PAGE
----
Andrew Wirths arrived to Puerto Rico in 2013 to run Merck’s manufacturing operations on the island. He discusses how dynamic changes within the industry is impacting their competitive nature and recent investments that Merck is making in Puerto Rico’s facilities, which represent a key part of the company’s commercialization process.
What objective did you set for yourself upon arriving?
The key priorities for this plant site are focused on its mission, meaning transforming from a basic supply site with five products, most of which were off patent and with stable demand, to a commercialization site. A commercialization site has the responsibility of shepherding new chemical entities (NCEs) from proof-of-concept to commercialization in the marketplace which is a far more dynamic objective. Taking a plant site with five products producing one billion tablets for many years and adding several more products with new launches means an increase in capability, speed, cadence and cost competitiveness. We get really involved at the Phase IIb level, in terms of scaling it up, supplying clinical, and going full-scale commercial depending on the forecast. Some of our newest products are the best in the industry. Analyst reports feature three new NCEs as Merck’s upside, all produced in Puerto Rico. Getting people to recognize that we will evolve our capabilities in terms of technicality, cost, speed and agility is our biggest challenge.
Not only that, but it must require a big investment on your side in terms of resources and talent.
We have a team of chemical and industrial engineers with project management skills that will develop processes, development, validations and scale-ups of processes. From the analytical standpoint, testing methods have to be developed for those new products. Merck runs both here. We have a very sophisticated analytical team that builds capabilities at the site. This is a very unique skill set.
Is this a global trend of Merck or did it start in Puerto Rico?
In the old model, after a new product had gone through all the development work, the product would be licensed after clinical trials finished. The manufacturing division would take the product after it had been developed and look at our network for the best fit among our 30 plants, based on a number of factors. Every company did it this way.
What has changed is the idea of placing knowledge at the front end, building the knowledge as the product matures, and of course not every product succeeds. You want to optimize your throughput and spend at risk. Because only a few new products actually make it, we do not want to invest in a new facility somewhere and not have it work. It is better to consolidate the risk in one area and produce successful candidates for a number of years and then pass to another facility when the product is more stable.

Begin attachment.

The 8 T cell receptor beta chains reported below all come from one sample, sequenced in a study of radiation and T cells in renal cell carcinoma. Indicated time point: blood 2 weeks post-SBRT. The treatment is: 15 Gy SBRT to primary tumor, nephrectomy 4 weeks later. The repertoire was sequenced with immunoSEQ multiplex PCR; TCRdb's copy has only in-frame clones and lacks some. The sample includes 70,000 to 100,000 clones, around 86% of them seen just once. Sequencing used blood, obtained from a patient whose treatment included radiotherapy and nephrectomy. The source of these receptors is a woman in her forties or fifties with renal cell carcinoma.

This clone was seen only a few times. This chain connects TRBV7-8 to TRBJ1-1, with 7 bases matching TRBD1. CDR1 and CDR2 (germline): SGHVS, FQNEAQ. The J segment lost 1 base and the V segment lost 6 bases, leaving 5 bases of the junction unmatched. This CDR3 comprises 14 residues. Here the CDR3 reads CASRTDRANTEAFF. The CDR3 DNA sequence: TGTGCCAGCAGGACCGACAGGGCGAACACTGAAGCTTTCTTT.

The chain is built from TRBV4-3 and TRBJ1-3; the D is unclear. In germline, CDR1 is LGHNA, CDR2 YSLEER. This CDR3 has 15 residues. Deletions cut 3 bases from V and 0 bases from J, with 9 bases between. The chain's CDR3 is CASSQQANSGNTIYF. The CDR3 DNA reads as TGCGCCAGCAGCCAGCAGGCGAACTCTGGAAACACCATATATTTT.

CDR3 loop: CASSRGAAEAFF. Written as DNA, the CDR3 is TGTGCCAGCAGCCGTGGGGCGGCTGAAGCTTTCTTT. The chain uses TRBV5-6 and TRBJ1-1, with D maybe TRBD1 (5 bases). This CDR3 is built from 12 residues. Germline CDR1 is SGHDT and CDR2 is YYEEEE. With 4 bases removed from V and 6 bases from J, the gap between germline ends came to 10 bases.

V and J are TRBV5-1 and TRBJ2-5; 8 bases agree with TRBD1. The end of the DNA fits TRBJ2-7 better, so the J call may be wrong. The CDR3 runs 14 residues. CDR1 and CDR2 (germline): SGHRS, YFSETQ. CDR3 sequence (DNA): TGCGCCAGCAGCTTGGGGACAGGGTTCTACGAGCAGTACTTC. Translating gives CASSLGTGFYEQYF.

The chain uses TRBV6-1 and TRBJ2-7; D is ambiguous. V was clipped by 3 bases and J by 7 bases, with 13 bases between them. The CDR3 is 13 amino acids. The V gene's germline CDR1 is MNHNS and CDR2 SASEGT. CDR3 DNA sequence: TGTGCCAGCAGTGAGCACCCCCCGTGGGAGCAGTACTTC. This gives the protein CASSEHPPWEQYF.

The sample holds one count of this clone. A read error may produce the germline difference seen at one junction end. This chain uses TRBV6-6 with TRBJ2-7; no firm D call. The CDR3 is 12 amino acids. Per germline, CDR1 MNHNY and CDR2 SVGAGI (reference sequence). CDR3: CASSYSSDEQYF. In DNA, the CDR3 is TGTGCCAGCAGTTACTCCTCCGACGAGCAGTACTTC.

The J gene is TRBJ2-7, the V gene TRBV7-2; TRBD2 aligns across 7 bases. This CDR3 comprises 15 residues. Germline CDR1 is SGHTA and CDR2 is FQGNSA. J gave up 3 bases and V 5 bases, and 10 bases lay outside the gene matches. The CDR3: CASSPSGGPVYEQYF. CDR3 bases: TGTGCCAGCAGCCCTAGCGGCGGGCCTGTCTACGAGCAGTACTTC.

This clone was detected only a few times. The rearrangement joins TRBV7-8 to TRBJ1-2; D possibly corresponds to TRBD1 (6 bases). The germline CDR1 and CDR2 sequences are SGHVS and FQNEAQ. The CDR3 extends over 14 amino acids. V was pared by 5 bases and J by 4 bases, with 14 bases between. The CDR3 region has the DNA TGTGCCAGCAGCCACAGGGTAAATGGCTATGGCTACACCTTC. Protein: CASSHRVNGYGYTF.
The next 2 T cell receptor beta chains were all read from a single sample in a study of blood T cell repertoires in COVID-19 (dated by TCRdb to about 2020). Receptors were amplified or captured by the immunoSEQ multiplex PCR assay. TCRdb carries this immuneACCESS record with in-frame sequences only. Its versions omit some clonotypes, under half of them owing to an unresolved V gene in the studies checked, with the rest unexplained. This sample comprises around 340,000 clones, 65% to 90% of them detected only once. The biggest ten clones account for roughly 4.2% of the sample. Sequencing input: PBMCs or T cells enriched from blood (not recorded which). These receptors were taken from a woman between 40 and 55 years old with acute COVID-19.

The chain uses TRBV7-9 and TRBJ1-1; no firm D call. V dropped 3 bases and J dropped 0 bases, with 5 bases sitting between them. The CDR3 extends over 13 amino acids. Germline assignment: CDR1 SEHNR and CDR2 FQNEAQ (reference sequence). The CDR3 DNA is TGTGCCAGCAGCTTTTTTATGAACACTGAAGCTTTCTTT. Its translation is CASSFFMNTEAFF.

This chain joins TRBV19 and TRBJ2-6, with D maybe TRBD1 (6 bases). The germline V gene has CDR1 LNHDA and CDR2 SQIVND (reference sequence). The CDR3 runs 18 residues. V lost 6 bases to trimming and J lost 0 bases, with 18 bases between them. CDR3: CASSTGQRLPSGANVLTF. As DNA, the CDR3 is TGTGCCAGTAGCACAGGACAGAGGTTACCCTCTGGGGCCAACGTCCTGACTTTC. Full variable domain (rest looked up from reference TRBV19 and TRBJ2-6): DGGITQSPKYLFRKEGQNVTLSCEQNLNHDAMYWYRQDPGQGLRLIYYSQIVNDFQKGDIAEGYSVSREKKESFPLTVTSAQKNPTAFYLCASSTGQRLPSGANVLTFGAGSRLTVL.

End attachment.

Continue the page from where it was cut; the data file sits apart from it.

It also depends on the R&D success of innovators, which partly happens through acquisitions. How would that affect manufacturing in the future? Is there a risk in that sense?
Yes, in fact Merck recently bought a Hepatitis C compound, and we acquired Cubist which gave us new products and revenue stream for antibiotics. More broadly there is much collaboration throughout the industry; This is exciting and anxious simultaneously, in that things can go really well but you must then accommodate for so much more and reprioritize within your own framework if a new compound works. Merck’s acquisitions Merck like Cubist and Idenix now must be accommodated. That is part of the rapid response; we will be far more dynamic now.
So some companies will do better than others in adopting this flexibility in innovative manufacturing. Will there be a divide across the industry?
We will see a big shakeout in the next five years, if it is not happening already. Looking at the number of pharmaceutical companies that have merged or consolidated since the 1980s, only a handful of names have survived. That trend will continue.
How do you see the consolidation of the industry affecting Puerto Rico?
There are vacant facilities in Puerto Rico. PRIDCO is trying to convert those assets into something useful and avoid stripping out the facilities. As everyone will be chasing large molecules, many companies including Merck are expecting a much larger proportion of their revenue in this area, which tends to act as an annuity..
What does your portfolio look like in terms of everything being produced here?
We have a very good spectrum of products, including oncology, diabetes, cardiovascular, consumer goods, and infectious disease. We have new products for osteoporosis, cardiovascular and Alzheimer’s. The facilities themselves are suited to the mission, which is partly why we obtained the commercialization certification. With non-sterile oral dosage, powders are blended and granulated and pressed into tablets. It is simpler in some ways to the large molecule space, but we have consolidated commercialization activities here, de-risking the business by putting all the MKs in Puerto Rico from a cost perspective. I do not have to recapitalize because I have a very flexible facility where I can make different drugs with different technology platforms embedded here. If a new product does not succeed, I do not lose that much. We have a threshold for spending capital per new product around USD 100,000, which is fairly inexpensive.